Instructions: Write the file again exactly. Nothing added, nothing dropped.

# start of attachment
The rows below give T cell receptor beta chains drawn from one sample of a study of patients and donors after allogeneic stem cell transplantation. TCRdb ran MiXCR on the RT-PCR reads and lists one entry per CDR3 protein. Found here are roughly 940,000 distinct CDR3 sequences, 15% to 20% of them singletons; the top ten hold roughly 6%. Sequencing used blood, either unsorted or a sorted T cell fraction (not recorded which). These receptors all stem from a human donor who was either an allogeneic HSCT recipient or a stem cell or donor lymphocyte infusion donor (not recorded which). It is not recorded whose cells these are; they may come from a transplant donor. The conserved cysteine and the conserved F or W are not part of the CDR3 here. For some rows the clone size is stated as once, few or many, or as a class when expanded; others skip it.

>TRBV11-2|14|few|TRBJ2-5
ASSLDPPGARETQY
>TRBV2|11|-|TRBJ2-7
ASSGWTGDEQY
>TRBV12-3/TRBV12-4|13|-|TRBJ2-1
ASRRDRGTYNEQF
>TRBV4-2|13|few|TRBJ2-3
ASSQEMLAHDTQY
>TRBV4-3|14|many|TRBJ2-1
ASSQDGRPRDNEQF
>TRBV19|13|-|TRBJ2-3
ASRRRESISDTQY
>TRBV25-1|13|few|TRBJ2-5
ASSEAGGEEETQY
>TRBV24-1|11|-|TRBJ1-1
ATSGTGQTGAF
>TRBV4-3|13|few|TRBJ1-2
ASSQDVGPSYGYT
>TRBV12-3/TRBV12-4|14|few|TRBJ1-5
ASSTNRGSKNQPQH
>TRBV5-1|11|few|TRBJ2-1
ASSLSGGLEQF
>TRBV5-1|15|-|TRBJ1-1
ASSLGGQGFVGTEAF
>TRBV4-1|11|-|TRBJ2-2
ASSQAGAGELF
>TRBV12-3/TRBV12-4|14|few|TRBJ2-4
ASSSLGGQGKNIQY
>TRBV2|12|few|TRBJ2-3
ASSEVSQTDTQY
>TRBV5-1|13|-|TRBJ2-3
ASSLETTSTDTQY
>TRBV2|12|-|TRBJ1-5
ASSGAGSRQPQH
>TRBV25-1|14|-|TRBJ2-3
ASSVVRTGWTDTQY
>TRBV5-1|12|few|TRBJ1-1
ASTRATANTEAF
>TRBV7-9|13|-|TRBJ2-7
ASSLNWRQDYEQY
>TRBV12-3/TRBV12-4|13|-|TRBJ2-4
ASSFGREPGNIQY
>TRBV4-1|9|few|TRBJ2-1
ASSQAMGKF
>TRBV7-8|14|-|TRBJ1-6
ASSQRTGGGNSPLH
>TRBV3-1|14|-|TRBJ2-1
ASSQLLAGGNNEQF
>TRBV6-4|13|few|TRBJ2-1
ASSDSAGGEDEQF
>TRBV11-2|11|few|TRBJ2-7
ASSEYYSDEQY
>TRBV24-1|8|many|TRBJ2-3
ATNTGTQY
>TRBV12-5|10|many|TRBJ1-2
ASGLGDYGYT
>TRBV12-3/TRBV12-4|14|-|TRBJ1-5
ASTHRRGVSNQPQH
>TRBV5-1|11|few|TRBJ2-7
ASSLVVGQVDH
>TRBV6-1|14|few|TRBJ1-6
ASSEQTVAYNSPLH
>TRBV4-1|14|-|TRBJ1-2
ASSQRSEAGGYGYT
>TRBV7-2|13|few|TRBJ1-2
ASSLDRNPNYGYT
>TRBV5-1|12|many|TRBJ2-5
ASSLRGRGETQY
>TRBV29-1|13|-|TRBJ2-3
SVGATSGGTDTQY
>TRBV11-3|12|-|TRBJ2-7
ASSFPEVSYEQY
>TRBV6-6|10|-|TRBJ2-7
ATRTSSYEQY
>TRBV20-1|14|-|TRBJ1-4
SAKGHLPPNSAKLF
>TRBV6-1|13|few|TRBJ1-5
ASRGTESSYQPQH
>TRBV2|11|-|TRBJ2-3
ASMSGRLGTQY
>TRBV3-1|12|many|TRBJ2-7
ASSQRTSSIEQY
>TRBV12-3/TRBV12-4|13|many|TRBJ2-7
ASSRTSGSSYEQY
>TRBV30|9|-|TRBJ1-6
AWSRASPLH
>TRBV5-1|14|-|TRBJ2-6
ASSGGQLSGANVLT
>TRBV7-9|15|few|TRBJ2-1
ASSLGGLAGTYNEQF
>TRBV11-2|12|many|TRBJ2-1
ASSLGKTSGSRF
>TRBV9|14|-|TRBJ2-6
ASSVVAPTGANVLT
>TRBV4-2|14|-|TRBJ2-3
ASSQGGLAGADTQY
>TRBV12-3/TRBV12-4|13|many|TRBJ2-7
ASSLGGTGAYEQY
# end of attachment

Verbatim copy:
The rows below give T cell receptor beta chains drawn from one sample of a study of patients and donors after allogeneic stem cell transplantation. TCRdb ran MiXCR on the RT-PCR reads and lists one entry per CDR3 protein. Found here are roughly 940,000 distinct CDR3 sequences, 15% to 20% of them singletons; the top ten hold roughly 6%. Sequencing used blood, either unsorted or a sorted T cell fraction (not recorded which). These receptors all stem from a human donor who was either an allogeneic HSCT recipient or a stem cell or donor lymphocyte infusion donor (not recorded which). It is not recorded whose cells these are; they may come from a transplant donor. The conserved cysteine and the conserved F or W are not part of the CDR3 here. For some rows the clone size is stated as once, few or many, or as a class when expanded; others skip it.

>TRBV11-2|14|few|TRBJ2-5
ASSLDPPGARETQY
>TRBV2|11|-|TRBJ2-7
ASSGWTGDEQY
>TRBV12-3/TRBV12-4|13|-|TRBJ2-1
ASRRDRGTYNEQF
>TRBV4-2|13|few|TRBJ2-3
ASSQEMLAHDTQY
>TRBV4-3|14|many|TRBJ2-1
ASSQDGRPRDNEQF
>TRBV19|13|-|TRBJ2-3
ASRRRESISDTQY
>TRBV25-1|13|few|TRBJ2-5
ASSEAGGEEETQY
>TRBV24-1|11|-|TRBJ1-1
ATSGTGQTGAF
>TRBV4-3|13|few|TRBJ1-2
ASSQDVGPSYGYT
>TRBV12-3/TRBV12-4|14|few|TRBJ1-5
ASSTNRGSKNQPQH
>TRBV5-1|11|few|TRBJ2-1
ASSLSGGLEQF
>TRBV5-1|15|-|TRBJ1-1
ASSLGGQGFVGTEAF
>TRBV4-1|11|-|TRBJ2-2
ASSQAGAGELF
>TRBV12-3/TRBV12-4|14|few|TRBJ2-4
ASSSLGGQGKNIQY
>TRBV2|12|few|TRBJ2-3
ASSEVSQTDTQY
>TRBV5-1|13|-|TRBJ2-3
ASSLETTSTDTQY
>TRBV2|12|-|TRBJ1-5
ASSGAGSRQPQH
>TRBV25-1|14|-|TRBJ2-3
ASSVVRTGWTDTQY
>TRBV5-1|12|few|TRBJ1-1
ASTRATANTEAF
>TRBV7-9|13|-|TRBJ2-7
ASSLNWRQDYEQY
>TRBV12-3/TRBV12-4|13|-|TRBJ2-4
ASSFGREPGNIQY
>TRBV4-1|9|few|TRBJ2-1
ASSQAMGKF
>TRBV7-8|14|-|TRBJ1-6
ASSQRTGGGNSPLH
>TRBV3-1|14|-|TRBJ2-1
ASSQLLAGGNNEQF
>TRBV6-4|13|few|TRBJ2-1
ASSDSAGGEDEQF
>TRBV11-2|11|few|TRBJ2-7
ASSEYYSDEQY
>TRBV24-1|8|many|TRBJ2-3
ATNTGTQY
>TRBV12-5|10|many|TRBJ1-2
ASGLGDYGYT
>TRBV12-3/TRBV12-4|14|-|TRBJ1-5
ASTHRRGVSNQPQH
>TRBV5-1|11|few|TRBJ2-7
ASSLVVGQVDH
>TRBV6-1|14|few|TRBJ1-6
ASSEQTVAYNSPLH
>TRBV4-1|14|-|TRBJ1-2
ASSQRSEAGGYGYT
>TRBV7-2|13|few|TRBJ1-2
ASSLDRNPNYGYT
>TRBV5-1|12|many|TRBJ2-5
ASSLRGRGETQY
>TRBV29-1|13|-|TRBJ2-3
SVGATSGGTDTQY
>TRBV11-3|12|-|TRBJ2-7
ASSFPEVSYEQY
>TRBV6-6|10|-|TRBJ2-7
ATRTSSYEQY
>TRBV20-1|14|-|TRBJ1-4
SAKGHLPPNSAKLF
>TRBV6-1|13|few|TRBJ1-5
ASRGTESSYQPQH
>TRBV2|11|-|TRBJ2-3
ASMSGRLGTQY
>TRBV3-1|12|many|TRBJ2-7
ASSQRTSSIEQY
>TRBV12-3/TRBV12-4|13|many|TRBJ2-7
ASSRTSGSSYEQY
>TRBV30|9|-|TRBJ1-6
AWSRASPLH
>TRBV5-1|14|-|TRBJ2-6
ASSGGQLSGANVLT
>TRBV7-9|15|few|TRBJ2-1
ASSLGGLAGTYNEQF
>TRBV11-2|12|many|TRBJ2-1
ASSLGKTSGSRF
>TRBV9|14|-|TRBJ2-6
ASSVVAPTGANVLT
>TRBV4-2|14|-|TRBJ2-3
ASSQGGLAGADTQY
>TRBV12-3/TRBV12-4|13|many|TRBJ2-7
ASSLGGTGAYEQY